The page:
SANDRA: What happened when you woke up?
MADONNA: I’d just be sweating and afraid and I’d have to go sleep with my father.
SANDRA: Was that before he got remarried? [Madonna indicates yes.] And how was it when you slept with him?
MADONNA: Fine. I went right to sleep — after he f###ed me. [Close-up, biggrin.] No, just kidding.
MADONNA: I never think of my stepmother as my mother. Just as a woman who raised me, a dominant female figure in my life. I went through adolescence kind of ignoring her — as do most children with stepparents. I always consider myself an absolutely motherless child, and I’m sure that has something to do with my openness.
MAILER: You must have been a tough kid.
MADONNA: Well, I wasn’t actually the troublemaker in my family. I had a younger sister who was a real tomboy, and my two older brothers were always getting into fights. I went the other way.
MAILER: You were the bright kid?
MADONNA: I was obsessed with getting straight A’s. I was obsessed with impressing my father and manipulating my father, but in a very feminine way.
MAILER: And he adored you.
MADONNA: Well, I like to think that.
MAILER: Were you singing at an early age?
MADONNA: NO. Oh, no.
MAILER: So you had nothing to give you a sense you were going to be a singer.
MADONNA: Absolutely not. Had no particular sense I was going to be anything. When I was in high school, I wanted to be a professional dancer. That was my dream: to get into Alvin Ailey’s company.
MAILER: You did.
MADONNA: The junior company, not the main company. I got a scholarship to the school there, and dance just led to music and singing, but I did not grow up wanting to be a singer or thinking of myself that way. Someone taught me how to play a guitar, and I started writing music like I was possessed. Writing songs. It was the strangest thing. I didn’t know I was going to be a singer until I was twenty-four.
He could have dwelled a little longer on her development, but it interested him less than her state of mind today. He was bemused by the essential confidence of her speaking voice, for it contrasted with the subtle depression he had encountered on their first meeting, a depression, he felt, that was still present today, although he had no firm sense that it was anything more than a reaction to how she had been trashed over Letterman.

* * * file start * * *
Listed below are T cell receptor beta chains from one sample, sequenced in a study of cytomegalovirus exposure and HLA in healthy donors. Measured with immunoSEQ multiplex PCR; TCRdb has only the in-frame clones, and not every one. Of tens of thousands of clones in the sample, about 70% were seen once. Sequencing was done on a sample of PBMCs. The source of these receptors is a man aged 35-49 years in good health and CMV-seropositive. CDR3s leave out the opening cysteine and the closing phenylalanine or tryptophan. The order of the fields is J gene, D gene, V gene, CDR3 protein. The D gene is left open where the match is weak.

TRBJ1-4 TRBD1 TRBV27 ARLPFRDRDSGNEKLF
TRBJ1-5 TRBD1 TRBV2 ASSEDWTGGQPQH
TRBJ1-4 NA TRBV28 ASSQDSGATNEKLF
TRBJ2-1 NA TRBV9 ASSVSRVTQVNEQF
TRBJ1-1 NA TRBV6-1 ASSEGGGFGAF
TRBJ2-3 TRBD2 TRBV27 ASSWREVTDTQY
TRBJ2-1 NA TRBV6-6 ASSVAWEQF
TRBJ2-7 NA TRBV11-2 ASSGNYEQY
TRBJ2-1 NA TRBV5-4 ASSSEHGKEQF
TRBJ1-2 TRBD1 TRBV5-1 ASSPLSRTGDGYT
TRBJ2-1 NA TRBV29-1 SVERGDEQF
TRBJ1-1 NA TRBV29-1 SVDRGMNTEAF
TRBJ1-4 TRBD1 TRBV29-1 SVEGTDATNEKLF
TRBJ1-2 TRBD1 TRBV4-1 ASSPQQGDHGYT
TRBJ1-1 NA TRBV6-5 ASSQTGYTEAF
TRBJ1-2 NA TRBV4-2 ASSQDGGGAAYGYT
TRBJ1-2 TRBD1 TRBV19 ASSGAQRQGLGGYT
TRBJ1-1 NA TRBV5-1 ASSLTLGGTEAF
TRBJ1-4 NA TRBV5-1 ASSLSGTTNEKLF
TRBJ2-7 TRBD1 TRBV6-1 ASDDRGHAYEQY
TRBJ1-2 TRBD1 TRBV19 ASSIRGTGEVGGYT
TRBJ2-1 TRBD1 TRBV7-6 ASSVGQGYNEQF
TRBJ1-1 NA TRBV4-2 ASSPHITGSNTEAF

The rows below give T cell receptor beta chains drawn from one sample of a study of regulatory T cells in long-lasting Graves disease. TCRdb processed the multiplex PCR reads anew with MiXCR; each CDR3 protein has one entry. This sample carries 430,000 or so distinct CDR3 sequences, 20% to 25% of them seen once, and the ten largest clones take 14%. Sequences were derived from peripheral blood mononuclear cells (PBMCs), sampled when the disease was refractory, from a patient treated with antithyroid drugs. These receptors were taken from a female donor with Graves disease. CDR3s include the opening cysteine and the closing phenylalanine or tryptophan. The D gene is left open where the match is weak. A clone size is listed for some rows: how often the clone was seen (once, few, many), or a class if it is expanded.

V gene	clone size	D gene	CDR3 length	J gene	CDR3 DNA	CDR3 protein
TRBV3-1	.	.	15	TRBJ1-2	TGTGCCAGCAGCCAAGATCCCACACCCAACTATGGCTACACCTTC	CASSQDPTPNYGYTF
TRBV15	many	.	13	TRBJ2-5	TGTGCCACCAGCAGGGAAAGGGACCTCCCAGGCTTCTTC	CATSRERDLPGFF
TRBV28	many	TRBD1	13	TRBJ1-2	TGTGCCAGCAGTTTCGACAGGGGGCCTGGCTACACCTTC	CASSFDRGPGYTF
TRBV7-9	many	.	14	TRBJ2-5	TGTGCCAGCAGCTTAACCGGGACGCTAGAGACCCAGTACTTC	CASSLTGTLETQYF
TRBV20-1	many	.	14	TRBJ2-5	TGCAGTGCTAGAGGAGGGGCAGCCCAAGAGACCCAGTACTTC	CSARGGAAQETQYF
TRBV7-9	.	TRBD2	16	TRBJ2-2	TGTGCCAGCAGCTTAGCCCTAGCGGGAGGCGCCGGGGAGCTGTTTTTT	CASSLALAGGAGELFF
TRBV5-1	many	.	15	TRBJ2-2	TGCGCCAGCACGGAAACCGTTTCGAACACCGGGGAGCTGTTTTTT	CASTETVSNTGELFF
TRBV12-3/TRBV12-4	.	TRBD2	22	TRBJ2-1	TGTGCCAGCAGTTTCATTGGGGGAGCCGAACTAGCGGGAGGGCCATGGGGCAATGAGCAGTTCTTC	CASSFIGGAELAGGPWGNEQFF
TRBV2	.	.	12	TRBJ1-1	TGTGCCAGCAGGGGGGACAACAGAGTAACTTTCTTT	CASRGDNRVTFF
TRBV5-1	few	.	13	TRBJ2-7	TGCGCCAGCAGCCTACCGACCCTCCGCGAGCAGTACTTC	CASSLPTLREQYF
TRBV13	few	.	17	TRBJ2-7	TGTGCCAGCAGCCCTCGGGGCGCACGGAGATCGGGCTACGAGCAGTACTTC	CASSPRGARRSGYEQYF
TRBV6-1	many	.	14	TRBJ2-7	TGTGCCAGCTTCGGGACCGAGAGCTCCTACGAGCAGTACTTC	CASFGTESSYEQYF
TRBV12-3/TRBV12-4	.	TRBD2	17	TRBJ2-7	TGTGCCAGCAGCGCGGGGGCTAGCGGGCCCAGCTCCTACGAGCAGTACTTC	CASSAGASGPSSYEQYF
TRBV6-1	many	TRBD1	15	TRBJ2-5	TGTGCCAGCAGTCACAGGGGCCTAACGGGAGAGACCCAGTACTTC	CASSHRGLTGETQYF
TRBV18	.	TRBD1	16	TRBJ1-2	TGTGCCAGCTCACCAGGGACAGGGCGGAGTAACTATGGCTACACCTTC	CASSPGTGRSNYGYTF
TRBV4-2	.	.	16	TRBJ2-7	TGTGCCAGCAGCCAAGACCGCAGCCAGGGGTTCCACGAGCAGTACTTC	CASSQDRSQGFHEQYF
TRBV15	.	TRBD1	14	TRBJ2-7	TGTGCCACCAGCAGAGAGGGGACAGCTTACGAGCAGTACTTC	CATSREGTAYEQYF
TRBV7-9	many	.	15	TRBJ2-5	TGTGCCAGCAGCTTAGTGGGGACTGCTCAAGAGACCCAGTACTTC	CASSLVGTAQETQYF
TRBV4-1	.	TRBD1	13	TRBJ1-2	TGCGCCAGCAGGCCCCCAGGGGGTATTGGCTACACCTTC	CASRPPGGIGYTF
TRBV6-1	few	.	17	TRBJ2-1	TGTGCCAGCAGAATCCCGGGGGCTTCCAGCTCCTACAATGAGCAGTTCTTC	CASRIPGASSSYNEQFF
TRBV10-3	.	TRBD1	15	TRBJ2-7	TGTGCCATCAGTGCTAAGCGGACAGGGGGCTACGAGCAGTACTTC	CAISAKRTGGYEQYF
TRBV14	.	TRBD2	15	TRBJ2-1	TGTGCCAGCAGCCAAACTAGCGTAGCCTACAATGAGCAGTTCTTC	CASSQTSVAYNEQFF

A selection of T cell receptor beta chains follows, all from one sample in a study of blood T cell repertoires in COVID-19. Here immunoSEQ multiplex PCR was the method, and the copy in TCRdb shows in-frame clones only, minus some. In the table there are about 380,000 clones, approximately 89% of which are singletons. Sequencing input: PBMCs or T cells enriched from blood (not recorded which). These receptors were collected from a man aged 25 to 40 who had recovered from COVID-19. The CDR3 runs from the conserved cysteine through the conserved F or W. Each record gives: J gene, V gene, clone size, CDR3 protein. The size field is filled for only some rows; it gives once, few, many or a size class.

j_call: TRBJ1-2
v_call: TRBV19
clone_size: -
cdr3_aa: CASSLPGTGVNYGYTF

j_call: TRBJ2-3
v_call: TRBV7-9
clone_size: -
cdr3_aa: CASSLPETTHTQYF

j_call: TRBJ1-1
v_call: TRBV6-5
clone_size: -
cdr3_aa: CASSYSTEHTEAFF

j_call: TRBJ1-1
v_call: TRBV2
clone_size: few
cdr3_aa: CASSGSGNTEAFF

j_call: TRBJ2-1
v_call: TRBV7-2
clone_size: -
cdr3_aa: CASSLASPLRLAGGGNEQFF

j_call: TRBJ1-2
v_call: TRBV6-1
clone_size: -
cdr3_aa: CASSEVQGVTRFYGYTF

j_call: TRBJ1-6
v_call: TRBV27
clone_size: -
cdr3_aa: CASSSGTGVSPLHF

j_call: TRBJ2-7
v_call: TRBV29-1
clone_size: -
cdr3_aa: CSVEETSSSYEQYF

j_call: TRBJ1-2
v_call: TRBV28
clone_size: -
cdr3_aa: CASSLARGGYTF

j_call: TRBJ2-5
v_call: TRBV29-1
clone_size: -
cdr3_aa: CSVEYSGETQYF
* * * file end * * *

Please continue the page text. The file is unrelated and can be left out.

MADONNA: The funny thing is, David Letterman’s been asking me to do the show — forever. I kept saying, “I don’t have anything to promote; what’s the point?” And he said, Just come on the show and we’ll have a good time, just be silly and have fun.” And I said, “Oh, what the hell,” just the kind of mood I was in. Before I went on the show, all his writers were coming in my dressing room, giving me tons of stuff they wanted me to say, and it was all insulting. Rag on this, make fun of his hair, and this and that. They gave me a list of insults, basically. So in my mind, he knew that that’s what the game plan was, that we were going to f### with each other on TV. I told some of the writers I was going to swear, and they went, “Oh, great, do it, we’ll bleep it and it’ll be hysterical.” I just had the best time, and I actually thought he was having a good time, too. But he’s kind of like a yuppie version of Beavis and Butthead, you know, “Ooooooh, gross.” I don’t think he knew what he was getting into, but once he realized how the show went, the next day, instead of just saying, “We had a good time; it was all good fun and completely consensual,” maybe the networks freaked out and he didn’t want to fall from grace with them, so he went with the gestalt of the media and said, “Yeah, it was really disgusting and, yes, she really behaved badly,” and turned it into something to save face.
MAILER: And how do you feel about that?
MADONNA: I don’t think there’s anything someone could say that would hurt me or shock me. Everyone already thinks I’m insane.
MAILER: Well, my idea for this interview is to prove that if you have a fault, it’s that you’re so levelheaded.
MADONNA: Oh. Oh, dear.